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Bukidnon Coffee Farm
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Farmers Grow

Helping coffee farmers Grow!

For many Filipinos, coffee is not just a beverage but a part of their heritage, a part of their life. Our love for coffee and the increasing demand and consumption in the country makes coffee farming a promising business for Filipino farmers.


However, challenges in farm productivity, complicated by effects of climate change, hamper the growth of the profitability of the coffee farmers. The Department of Agriculture’s Philippine Coffee Roadmap 2021-2025 reported that on average, a Filipino coffee farmer only makes around Php 72.92 per kilogram of beans.


Coffee farmers experience low yields resulting from limited access to inputs, logistics, financing, and support services, and poor farming practices. The lack of alignment to the national coffee roadmap, poor farm practices, aging farmers and lack of interest in coffee farming among younger generations also contribute to the continuous drop in coffee production.


The private sector worked with the Government for the approval of the Philippine Coffee Roadmap but insufficient government funding hampered the implementation thereof.

Farmers Grow Farm Visit

Partners for Growth

Small farmers are the majority of coffee producers in the country. The Government partnering with the private sector, NGOs and like-minded organizations seek to increase the yield of coffee growers and increase farmers’ income and farm productivity, as well as coffee entrepreneurs in the small and medium scale enterprises.


Nestlé, one of the largest manufacturers of coffee in the country, aims to increase local coffee purchases to 20% by 2025. Doing so will open up income opportunities for coffee farmers and contribute to the larger Philippine coffee industry. Through Nestlé's Project Coffee+, some 1,500 coffee farmers in Mindanao tripled their yields and incomes. But the challenge to engage more partners to increase this number and help more coffee farming communities remains.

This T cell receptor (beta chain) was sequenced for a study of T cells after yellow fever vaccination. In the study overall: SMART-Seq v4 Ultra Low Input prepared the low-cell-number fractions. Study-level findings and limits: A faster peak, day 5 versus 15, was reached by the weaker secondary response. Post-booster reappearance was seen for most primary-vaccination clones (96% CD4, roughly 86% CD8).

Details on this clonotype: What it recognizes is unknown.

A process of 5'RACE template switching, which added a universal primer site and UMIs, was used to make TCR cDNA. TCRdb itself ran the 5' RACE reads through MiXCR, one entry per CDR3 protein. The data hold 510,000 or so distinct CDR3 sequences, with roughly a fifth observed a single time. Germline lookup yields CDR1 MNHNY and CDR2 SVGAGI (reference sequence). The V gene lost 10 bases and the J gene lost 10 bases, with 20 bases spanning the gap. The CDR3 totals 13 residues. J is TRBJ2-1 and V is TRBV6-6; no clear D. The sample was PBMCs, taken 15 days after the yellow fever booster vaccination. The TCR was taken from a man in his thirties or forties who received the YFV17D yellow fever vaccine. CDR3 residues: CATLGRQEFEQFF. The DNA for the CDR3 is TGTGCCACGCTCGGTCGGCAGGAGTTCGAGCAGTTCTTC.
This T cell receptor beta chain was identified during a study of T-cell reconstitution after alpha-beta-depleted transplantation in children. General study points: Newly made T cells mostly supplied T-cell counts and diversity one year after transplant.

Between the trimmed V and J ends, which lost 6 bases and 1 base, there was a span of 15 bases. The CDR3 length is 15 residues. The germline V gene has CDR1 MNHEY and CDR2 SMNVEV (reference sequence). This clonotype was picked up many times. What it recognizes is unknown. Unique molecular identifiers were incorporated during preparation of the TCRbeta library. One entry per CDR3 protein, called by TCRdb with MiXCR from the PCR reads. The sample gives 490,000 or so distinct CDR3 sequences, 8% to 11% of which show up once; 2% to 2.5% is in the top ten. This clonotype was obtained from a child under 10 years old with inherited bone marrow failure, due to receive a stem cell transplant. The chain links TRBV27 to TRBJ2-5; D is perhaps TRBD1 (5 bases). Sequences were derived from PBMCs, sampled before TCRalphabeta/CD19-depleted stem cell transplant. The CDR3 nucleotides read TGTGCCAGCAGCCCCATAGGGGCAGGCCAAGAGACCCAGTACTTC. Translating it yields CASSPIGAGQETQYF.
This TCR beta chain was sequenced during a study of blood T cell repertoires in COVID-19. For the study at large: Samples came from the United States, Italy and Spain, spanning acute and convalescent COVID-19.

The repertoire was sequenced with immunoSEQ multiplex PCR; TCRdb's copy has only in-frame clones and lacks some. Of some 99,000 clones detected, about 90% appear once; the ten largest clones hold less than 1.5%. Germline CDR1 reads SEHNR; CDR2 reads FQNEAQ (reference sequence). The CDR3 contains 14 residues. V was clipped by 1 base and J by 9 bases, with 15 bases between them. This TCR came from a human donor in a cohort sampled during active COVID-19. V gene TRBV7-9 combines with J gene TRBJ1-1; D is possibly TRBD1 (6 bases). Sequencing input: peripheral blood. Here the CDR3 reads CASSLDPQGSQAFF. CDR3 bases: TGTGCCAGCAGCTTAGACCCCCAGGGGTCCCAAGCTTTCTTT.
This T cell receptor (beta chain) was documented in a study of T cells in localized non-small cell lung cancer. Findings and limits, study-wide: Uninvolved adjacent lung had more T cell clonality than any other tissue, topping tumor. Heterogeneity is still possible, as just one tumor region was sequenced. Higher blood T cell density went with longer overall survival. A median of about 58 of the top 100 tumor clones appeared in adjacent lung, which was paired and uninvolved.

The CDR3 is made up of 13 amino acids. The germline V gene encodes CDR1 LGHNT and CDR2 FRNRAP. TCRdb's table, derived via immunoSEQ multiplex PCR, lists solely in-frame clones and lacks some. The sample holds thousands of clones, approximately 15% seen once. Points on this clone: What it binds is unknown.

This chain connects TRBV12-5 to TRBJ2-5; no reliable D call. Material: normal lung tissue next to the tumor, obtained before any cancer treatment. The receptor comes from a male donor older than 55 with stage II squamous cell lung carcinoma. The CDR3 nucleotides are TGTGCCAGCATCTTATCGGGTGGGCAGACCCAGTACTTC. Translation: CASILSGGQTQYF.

With these challenges in mind, Nestlé together with the Philippine Business for Social Progress (PBSP) and the Philippines Partnership for Sustainable Agriculture (PPSA) are working together in implementing the Farmers Grow Project to achieve Collective Impact in the lives of these coffee farmers now and in the future, when hopefully, their children will also be inspired to take up farming due its financial viability and to continue their family’s heritage.

The Farmers Grow Project focuses on providing critical inputs to farmers when they need it while sustainably improving the farmers’ agricultural practices and supporting the technical needs of farmer-members of cooperatives, bringing in the collective expertise of the implementing partners. Nestlé provides technology, organization, training on Agripreneurship and Good Agricultural Practices (GAPS), and facilitates links to funding options. Through the NESCAFÉ Plan program, Nestlé works closely with coffee farmers and their communities, the national and local governments, development agencies, and other partners to promote a comprehensive regenerative agriculture model that protects the three key resources of any agricultural system: soil, water, and biodiversity. 


While fostering economic viability in coffee farming, the NESCAFÉ Plan also seeks to support farmers in crossing the threshold from sustainability to regeneration. To this end, the program has been sharing Good Agricultural Practices (GAP) in coffee production with farmers and introducing them to regenerative farming principles that will help make coffee-growing more viable for the long term. This is a crucial step in achieving resiliency against the threat of climate change.